Field Marketing (FM) is a subset discipline within marketing, focused on promotions and the raising of brand awareness in the ‘field’, or amongst a target group. It traditionally involves physical, tangible marketing strategies, such as the distribution of promotional materials or sampling, though it can often be expanded to include such tactics as PR events (like fundraisers), ‘road-shows’ and mystery shopping.

Marketing today generally focuses around the development of new technology. Often, marketing firms find themselves contracted for online PR work, such as managing social media accounts, promoting brands across the internet, and bringing-together consumer and product through the internet. Originality is also a major part of things. With a society socialised into expecting customisation and the ability to tailor services to the liking of the individual, marketing has moved away from established patterns, and increased the popularity of ‘guerilla’ or ‘experiential’ marketing styles. Such styles break the normal conventions of marketing, involving anything from graffiti to brand-sponsored, zeppelin-borne banners.

The idea of marketing in the field is far from obsolete, however. For one, the move to a largely online medium has opened large gaps in the market. Some firms even neglect offline marketing entirely, believing solely marketing via the internet to be more cost-effective. While it is true that internet marketing can be a cheaper investment than, for example, a sampling campaign, it does not necessarily provide a large Return on Investment (ROI). The internet can be a highly saturated market, and hosts a lot of competition. However, given the increasing inter-connectivity of people (often able to connect to the internet at any time, thanks to smartphones and tablets), there is absolutely no way to simply abandon the internet as a marketing means. Brands must, therefore, find a balance between online and offline marketing, or produce a strategy which combines them both.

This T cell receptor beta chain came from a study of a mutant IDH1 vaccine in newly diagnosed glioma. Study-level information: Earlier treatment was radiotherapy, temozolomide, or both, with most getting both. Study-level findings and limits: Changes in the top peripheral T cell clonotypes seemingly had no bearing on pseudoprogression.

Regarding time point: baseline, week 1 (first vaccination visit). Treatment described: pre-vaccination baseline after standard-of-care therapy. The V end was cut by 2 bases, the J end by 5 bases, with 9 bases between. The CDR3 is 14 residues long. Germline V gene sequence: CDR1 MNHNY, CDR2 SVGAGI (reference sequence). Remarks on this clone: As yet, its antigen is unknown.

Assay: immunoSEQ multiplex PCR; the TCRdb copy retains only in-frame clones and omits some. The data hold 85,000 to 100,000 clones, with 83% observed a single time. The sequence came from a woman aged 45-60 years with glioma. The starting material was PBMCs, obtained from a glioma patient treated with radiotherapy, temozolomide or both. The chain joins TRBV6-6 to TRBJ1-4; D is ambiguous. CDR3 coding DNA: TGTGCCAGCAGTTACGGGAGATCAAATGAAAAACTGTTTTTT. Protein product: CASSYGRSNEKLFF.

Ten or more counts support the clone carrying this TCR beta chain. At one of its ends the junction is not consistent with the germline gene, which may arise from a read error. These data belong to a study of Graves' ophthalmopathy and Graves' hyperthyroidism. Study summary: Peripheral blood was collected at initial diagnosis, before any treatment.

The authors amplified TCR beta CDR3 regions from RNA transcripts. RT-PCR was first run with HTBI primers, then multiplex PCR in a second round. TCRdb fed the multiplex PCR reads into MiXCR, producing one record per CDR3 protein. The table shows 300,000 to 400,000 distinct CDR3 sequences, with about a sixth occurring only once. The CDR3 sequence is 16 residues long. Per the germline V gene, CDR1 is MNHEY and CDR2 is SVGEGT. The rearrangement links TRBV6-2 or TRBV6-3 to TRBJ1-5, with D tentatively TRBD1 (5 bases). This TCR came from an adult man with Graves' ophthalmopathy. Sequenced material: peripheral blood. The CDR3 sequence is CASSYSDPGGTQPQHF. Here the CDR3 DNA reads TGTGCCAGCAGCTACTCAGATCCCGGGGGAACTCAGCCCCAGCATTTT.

FM is often a large part of what is known as ‘Experiential’ marketing. Experiential, an event involving or based on experience and observation, is a type of marketing designed to engage and interest consumers. Guerilla marketing is, for example, a style of Experiential marketing, as it involves using unorthodox methods to attract publicity. An experiential campaign could involve connecting real-world and online marketing, as seen in ARG (Alternate Reality Games); examples being Nine Inch Nails’ Year Zero campaign, which had fans decoding messages and sharing files found on memory sticks at the band’s gigs.

Though experiential marketing is not the only use of FM today, it is one of the most effective ones. There exist a great number of experienced and talented FM organisers, dedicated to providing a positive field marketing service to brands, and even such large groups can be used as part of even larger campaigns. FM prevails, because though the internet is a huge part of modern society, social media can never actively replace real-world interactions, and must exist parallel to it.